A very welcome u-turn from the SNP on the living wage.


At the second reading of the Procurement Reform Bill in May 2014, SNP members blocked a Labour amendment to deliver the Living Wage for workers employed by private companies on public contracts. Let’s be clear, this Labour amendment would have meant that firms bidding for public sector contracts would have been expected to pay employees the living wage.

At the time Kezia Dugdale MSP said: “The introduction of this measure would not only have boosted earnings for minimum wage workers by over £2000 a year, it would have shown a real commitment to equality.

James Kelly MSP added that the amendment would have given: “a rise to many of £2,600 a year. 64% of these people are women, so this is an opportunity not only to help women but an opportunity to tackle low pay in public contracts.

So why didn’t the SNP agree to this Labour amendment which would have cut inequality and sent a strong message to employers right across Scotland? Rather than taking responsibility for their own decision, they blamed the EU. Alex Salmond, the then First Minister, said: “EU law prevents both us and local authorities from making the living wage a requirement in public sector contracts.

Nicola Sturgeon also blamed the EU: “I want to ensure we abide by the [EU] law and that we don’t put our public bodies at that risk of being taken to court.

The awkward thing for the SNP was that the EU was listening and made it clear that EU law was “not preventing it”. They did say that employers could contest Holyrood on the issue, but “what firm worth their salt would want to run up a massive bill going to court to demand the right to pay workers less?”.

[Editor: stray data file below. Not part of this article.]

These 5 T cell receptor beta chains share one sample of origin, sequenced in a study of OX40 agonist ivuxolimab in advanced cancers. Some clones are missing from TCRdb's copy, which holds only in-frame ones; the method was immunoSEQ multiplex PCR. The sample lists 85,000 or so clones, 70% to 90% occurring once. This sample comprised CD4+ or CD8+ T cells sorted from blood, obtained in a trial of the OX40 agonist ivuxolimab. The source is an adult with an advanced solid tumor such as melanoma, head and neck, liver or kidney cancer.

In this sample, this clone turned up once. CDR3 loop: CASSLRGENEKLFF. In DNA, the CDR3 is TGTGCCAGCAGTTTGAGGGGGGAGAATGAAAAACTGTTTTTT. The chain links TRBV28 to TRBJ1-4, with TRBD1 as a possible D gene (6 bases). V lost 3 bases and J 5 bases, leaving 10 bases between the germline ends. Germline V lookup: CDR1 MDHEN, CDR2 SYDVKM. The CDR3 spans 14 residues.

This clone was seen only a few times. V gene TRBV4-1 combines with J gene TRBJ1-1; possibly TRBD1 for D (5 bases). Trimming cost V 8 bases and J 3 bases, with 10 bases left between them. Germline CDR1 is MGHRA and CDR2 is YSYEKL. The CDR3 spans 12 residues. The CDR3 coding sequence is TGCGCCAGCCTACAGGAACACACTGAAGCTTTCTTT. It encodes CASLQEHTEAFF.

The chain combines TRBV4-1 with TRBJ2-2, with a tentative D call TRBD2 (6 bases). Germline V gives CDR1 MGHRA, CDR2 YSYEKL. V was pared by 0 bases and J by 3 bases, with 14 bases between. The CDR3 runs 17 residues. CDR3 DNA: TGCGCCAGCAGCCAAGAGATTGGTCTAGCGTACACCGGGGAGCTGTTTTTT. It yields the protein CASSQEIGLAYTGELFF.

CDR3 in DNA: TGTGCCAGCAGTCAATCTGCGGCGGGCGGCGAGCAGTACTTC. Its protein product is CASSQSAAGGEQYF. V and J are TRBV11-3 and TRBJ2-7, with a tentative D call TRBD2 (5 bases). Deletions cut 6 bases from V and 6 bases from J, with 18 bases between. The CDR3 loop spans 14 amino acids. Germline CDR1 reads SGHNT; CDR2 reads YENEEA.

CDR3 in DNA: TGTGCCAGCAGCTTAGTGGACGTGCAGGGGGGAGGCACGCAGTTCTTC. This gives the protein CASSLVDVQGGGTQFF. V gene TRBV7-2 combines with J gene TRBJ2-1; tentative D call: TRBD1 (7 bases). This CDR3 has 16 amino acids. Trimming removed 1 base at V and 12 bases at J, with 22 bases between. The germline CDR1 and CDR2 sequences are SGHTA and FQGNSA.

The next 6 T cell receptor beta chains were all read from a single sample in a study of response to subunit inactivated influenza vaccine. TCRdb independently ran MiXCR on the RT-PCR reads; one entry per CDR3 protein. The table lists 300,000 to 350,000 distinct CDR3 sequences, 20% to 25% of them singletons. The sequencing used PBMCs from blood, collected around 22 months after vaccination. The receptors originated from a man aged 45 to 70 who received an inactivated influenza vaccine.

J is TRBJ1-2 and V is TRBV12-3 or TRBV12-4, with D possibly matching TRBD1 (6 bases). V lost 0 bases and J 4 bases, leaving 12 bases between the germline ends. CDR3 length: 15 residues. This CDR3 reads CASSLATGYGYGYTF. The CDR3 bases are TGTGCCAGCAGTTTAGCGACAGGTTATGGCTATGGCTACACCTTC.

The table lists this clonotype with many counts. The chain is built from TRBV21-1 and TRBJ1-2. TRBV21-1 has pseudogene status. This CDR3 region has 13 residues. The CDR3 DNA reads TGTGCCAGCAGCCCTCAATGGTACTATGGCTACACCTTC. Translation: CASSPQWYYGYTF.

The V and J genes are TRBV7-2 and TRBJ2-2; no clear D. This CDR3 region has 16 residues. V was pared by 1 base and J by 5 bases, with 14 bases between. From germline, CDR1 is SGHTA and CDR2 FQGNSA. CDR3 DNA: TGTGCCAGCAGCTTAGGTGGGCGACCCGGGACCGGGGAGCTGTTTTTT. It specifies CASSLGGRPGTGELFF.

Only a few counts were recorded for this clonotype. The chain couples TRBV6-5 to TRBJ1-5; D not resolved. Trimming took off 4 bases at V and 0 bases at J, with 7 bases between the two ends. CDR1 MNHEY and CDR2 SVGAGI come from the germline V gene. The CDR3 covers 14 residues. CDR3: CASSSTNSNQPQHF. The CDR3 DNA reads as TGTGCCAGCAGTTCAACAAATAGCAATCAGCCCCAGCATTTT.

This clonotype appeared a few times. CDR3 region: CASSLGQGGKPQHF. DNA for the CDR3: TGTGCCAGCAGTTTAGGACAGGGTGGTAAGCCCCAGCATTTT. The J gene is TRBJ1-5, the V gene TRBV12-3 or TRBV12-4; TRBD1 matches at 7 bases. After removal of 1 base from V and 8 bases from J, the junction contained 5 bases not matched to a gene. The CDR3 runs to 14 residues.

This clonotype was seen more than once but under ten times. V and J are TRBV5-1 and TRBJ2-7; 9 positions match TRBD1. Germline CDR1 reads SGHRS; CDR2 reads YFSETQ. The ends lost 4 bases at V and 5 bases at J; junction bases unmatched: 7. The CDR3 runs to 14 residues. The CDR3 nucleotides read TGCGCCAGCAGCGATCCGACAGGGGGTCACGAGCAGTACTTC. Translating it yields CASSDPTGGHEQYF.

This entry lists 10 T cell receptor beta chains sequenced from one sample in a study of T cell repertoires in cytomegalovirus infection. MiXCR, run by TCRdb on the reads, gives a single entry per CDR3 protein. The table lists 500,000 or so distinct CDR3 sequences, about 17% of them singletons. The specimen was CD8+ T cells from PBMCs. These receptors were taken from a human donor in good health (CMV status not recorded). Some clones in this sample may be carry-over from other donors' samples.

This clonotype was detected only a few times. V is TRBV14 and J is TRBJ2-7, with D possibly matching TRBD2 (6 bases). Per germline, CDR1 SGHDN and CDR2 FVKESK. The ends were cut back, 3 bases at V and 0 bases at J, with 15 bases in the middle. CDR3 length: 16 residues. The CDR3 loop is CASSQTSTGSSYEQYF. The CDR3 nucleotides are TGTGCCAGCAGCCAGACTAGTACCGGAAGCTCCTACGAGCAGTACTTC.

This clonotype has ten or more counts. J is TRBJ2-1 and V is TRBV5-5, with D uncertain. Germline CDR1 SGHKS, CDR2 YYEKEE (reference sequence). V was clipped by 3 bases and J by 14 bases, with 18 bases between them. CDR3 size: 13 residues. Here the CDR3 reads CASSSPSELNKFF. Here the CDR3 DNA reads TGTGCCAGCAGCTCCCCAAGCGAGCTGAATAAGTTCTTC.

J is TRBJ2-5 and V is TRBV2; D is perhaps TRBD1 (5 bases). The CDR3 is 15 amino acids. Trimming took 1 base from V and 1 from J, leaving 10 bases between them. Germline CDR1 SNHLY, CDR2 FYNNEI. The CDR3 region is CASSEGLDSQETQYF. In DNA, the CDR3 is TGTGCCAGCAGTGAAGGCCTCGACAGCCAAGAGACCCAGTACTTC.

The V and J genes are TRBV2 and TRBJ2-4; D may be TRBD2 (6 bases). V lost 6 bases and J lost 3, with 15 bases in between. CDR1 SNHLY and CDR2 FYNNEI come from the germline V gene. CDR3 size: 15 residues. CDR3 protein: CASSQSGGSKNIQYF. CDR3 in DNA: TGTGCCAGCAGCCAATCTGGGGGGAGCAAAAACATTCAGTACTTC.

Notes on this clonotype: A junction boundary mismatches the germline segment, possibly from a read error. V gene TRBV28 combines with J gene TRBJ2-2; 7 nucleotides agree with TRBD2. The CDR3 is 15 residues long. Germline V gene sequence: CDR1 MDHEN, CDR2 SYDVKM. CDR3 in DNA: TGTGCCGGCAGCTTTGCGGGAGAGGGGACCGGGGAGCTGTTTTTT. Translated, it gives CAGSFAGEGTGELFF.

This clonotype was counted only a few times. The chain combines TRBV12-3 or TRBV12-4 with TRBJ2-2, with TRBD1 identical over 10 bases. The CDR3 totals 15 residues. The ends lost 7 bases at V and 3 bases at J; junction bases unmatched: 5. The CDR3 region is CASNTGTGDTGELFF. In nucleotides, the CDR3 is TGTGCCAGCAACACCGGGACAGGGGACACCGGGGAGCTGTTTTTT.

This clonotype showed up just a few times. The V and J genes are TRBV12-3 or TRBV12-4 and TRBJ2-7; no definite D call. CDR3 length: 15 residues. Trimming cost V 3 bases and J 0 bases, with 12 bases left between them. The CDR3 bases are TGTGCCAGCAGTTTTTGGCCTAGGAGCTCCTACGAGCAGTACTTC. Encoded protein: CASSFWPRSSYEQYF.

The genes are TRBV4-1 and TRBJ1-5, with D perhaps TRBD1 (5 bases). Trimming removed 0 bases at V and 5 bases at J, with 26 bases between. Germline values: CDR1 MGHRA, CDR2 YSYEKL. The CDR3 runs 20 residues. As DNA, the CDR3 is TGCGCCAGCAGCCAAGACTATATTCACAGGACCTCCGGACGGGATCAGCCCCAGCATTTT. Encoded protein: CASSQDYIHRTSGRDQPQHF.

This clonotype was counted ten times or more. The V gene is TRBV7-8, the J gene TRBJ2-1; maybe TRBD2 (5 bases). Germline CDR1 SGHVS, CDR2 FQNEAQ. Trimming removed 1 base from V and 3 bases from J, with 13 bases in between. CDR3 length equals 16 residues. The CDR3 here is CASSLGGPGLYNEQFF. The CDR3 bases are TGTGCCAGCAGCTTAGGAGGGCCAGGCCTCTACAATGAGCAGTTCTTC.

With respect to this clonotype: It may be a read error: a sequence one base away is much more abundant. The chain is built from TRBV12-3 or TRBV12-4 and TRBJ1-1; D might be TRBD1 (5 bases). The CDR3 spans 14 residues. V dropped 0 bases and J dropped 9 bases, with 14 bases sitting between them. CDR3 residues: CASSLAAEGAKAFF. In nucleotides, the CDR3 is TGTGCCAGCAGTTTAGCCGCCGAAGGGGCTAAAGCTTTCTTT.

Yesterday in Perth at around 2pm Kezia Dugdale gave the speech of a lifetime.  Its focus was how Scottish Labour would make Scotland a fairer and more prosperous country. It was packed with progressive policies and is a clear challenge to anyone in Scotland who thinks Holyrood does not have the power to make Scotland fairer, or who talks left, but walks right.

At midnight yesterday the SNP responded. They did not respond by attacking the speech, but by adopting a key labour policy which they had voted against last year. You guessed it, they said that firms bidding for public sector contracts will be expected to pay employees the living wage.

So well over a year after they blocked Labour’s amendment and blamed the EU, they have backtracked and decided that workers in Scotland delivering public sector contracts do deserve a fair wage after all. What took them so long?

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